The spreading and creeping of oily fluids on the surfaces of solid bodies follows the rule of the cohesion/adhesion ratio between the respective surface tensions of the lubricant and the solid body it is in contact with.


The cohesive force or surface tension of the fluid leads to the drop of oil contracting into a spherical shape, and the adhesive force is the result of the free surface energy of the solid body, and leads to total wetting of the free surface. The requirement for point lubrication brings about an equilibrium between these two forces, but if the adhesive force of the solid body is greater the result will be a wetted surface without any drops forming.

Wetting behaviour

The cause of wetting lies in the physics of the boundary layer behaviour of fluids. The wetting of solid bodies by fluids is influenced by the surface tension of the fluid, the apparent surface tension of the solid body, and by capillary effects.


Capillary effect. Oil rises higher in a narrow capillary than it does in a wide capillary.

Capillary effects on surfaces may be features such as textured scores on the surface caused by machining processes or surface conditions that have been produced deliberately for aesthetic reasons, e.g. a matt finish. Lubricants creep more on rough surfaces than on smooth surfaces.


Left, smooth surface, right, rough surface. Above, polyglycol, below, silicon oil.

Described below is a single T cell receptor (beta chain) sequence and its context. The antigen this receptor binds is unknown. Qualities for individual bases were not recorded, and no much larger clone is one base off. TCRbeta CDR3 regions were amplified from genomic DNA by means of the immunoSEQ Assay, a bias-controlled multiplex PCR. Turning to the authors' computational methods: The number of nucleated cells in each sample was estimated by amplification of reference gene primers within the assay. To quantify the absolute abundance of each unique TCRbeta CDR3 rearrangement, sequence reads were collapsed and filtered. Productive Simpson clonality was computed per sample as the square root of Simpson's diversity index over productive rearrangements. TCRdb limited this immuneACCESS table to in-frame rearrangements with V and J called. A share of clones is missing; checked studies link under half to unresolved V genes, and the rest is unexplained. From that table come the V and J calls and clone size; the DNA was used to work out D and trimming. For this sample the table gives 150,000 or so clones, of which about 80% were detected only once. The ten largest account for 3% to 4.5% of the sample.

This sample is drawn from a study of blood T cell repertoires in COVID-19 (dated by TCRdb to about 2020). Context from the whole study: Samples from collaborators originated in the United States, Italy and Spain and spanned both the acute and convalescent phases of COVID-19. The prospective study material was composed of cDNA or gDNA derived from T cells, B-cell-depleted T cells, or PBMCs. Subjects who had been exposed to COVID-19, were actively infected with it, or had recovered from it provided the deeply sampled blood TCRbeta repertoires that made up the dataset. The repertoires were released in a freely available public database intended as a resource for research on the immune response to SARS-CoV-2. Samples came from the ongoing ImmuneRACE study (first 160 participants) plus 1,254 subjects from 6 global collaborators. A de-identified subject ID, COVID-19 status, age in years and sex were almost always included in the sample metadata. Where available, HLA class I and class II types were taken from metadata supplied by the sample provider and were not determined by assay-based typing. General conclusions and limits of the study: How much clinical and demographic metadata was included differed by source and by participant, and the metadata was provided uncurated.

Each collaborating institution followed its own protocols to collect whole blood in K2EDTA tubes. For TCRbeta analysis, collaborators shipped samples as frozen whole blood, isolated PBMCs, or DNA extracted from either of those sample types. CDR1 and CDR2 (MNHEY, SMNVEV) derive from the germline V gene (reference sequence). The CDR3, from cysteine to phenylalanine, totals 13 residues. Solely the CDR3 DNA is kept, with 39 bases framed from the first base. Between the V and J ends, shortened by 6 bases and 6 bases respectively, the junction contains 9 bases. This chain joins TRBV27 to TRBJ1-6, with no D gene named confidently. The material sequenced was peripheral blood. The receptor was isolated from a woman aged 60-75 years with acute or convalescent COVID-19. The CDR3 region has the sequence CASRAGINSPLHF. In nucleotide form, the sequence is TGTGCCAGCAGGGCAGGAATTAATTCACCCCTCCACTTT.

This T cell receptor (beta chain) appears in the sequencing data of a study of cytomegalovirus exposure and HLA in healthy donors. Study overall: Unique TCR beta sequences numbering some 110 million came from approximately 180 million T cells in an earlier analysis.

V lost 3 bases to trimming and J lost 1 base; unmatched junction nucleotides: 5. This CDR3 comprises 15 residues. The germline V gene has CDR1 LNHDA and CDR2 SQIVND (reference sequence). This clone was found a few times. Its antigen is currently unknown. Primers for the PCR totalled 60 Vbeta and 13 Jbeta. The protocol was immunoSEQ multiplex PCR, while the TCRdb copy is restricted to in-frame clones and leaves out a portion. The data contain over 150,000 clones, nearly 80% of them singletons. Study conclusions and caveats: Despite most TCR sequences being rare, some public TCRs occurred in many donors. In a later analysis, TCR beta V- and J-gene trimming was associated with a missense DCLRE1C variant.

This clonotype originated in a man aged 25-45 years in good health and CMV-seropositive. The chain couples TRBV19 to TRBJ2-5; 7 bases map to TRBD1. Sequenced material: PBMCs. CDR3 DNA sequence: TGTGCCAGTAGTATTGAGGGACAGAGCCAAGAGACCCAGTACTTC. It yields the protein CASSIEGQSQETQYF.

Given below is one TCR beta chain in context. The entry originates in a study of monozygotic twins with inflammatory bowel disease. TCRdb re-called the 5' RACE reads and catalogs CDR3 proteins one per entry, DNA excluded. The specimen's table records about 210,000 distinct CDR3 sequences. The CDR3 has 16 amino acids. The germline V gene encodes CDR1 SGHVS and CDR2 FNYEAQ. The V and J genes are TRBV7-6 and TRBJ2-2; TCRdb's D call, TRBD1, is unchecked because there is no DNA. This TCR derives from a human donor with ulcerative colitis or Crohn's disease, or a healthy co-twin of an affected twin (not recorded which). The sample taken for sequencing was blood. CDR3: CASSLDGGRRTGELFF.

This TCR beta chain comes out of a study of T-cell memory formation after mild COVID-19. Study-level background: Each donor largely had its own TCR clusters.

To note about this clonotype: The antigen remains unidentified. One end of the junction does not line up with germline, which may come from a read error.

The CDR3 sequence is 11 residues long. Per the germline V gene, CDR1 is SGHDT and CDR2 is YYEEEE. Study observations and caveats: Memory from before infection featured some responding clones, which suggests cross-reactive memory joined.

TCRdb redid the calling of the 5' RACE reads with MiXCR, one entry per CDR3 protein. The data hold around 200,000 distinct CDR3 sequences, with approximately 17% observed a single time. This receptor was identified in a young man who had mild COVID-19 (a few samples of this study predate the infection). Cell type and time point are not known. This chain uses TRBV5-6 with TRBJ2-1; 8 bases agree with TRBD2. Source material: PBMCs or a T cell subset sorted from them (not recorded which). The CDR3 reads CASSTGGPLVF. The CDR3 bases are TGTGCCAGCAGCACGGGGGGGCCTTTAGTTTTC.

Time: 1 hr. at 50°C. Surfaces have not been epilamized.

Edges pointing outwards act as oil barriers, edges pointing inwards act as oil repositories. These surface effects can be influenced in the design process relatively easily once the way in which they work has been recognised. The situation with the fluid's wetting behaviour towards the solid body itself is different. From a chemical point of view, increasing the surface tension of a fluid is extremely complicated, indeed in most cases impossible. The additives required to do this need to be added in such high concentrations that they adversely affect the other properties of the lubricant. The solid body, i.e. the structural material itself, cannot be altered in terms of surface tension without affecting its strength characteristics.

Low-viscosity lubricants behave in a striking way at higher temperatures (100°C or above). Wetting speeds in excess of 5 mm per hour can be measured.